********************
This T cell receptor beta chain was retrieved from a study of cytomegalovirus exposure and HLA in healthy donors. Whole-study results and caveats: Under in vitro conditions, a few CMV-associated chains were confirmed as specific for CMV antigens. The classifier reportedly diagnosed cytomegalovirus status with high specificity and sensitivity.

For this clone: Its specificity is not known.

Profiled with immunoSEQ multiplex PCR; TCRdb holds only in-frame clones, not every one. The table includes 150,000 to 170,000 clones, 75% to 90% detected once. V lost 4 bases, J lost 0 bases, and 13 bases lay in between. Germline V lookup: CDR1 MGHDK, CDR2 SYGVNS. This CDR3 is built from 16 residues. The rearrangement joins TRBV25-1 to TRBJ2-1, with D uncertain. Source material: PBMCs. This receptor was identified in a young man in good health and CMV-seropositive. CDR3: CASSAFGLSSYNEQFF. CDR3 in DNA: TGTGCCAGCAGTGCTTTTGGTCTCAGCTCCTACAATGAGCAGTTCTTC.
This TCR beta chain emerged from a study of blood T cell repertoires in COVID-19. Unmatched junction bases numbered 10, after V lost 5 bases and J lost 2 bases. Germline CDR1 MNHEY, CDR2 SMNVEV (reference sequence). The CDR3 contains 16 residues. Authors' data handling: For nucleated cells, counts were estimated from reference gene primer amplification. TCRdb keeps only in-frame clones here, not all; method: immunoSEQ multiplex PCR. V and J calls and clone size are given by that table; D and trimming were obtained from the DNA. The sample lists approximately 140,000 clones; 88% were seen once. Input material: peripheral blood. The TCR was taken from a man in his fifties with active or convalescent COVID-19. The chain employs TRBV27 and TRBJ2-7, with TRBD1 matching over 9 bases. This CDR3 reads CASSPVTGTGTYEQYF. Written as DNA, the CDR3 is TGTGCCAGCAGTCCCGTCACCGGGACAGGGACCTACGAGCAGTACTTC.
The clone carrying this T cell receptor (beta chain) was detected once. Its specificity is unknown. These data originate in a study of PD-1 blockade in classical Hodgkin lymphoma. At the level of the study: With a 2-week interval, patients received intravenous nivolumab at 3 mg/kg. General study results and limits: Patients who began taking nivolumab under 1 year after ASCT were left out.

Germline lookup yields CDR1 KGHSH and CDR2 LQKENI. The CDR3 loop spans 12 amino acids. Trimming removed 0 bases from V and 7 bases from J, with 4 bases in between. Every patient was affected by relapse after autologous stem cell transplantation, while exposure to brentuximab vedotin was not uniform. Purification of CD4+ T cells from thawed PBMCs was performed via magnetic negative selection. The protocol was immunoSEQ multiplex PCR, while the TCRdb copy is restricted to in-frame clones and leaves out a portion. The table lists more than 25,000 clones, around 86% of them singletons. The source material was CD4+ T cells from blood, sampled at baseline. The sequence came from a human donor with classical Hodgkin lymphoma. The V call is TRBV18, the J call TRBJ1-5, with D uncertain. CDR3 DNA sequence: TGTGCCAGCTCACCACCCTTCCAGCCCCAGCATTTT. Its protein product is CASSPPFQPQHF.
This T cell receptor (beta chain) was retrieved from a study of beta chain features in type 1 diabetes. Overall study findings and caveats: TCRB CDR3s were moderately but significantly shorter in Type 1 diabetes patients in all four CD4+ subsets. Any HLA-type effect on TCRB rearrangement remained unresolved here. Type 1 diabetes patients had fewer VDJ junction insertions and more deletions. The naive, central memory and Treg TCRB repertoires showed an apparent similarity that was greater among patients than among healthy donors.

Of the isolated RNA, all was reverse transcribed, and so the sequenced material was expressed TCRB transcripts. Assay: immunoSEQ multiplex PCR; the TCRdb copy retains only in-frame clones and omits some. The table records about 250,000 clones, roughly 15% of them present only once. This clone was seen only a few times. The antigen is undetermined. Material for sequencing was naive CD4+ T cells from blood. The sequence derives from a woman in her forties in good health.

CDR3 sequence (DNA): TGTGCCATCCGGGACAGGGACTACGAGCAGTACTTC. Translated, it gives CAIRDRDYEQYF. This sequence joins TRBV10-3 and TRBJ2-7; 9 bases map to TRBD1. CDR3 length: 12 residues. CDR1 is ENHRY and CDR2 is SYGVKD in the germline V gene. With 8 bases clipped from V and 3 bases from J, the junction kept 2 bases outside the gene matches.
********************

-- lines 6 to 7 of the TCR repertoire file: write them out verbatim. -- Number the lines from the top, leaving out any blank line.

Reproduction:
Germline lookup yields CDR1 KGHSH and CDR2 LQKENI. The CDR3 loop spans 12 amino acids. Trimming removed 0 bases from V and 7 bases from J, with 4 bases in between. Every patient was affected by relapse after autologous stem cell transplantation, while exposure to brentuximab vedotin was not uniform. Purification of CD4+ T cells from thawed PBMCs was performed via magnetic negative selection. The protocol was immunoSEQ multiplex PCR, while the TCRdb copy is restricted to in-frame clones and leaves out a portion. The table lists more than 25,000 clones, around 86% of them singletons. The source material was CD4+ T cells from blood, sampled at baseline. The sequence came from a human donor with classical Hodgkin lymphoma. The V call is TRBV18, the J call TRBJ1-5, with D uncertain. CDR3 DNA sequence: TGTGCCAGCTCACCACCCTTCCAGCCCCAGCATTTT. Its protein product is CASSPPFQPQHF.
This T cell receptor (beta chain) was retrieved from a study of beta chain features in type 1 diabetes. Overall study findings and caveats: TCRB CDR3s were moderately but significantly shorter in Type 1 diabetes patients in all four CD4+ subsets. Any HLA-type effect on TCRB rearrangement remained unresolved here. Type 1 diabetes patients had fewer VDJ junction insertions and more deletions. The naive, central memory and Treg TCRB repertoires showed an apparent similarity that was greater among patients than among healthy donors.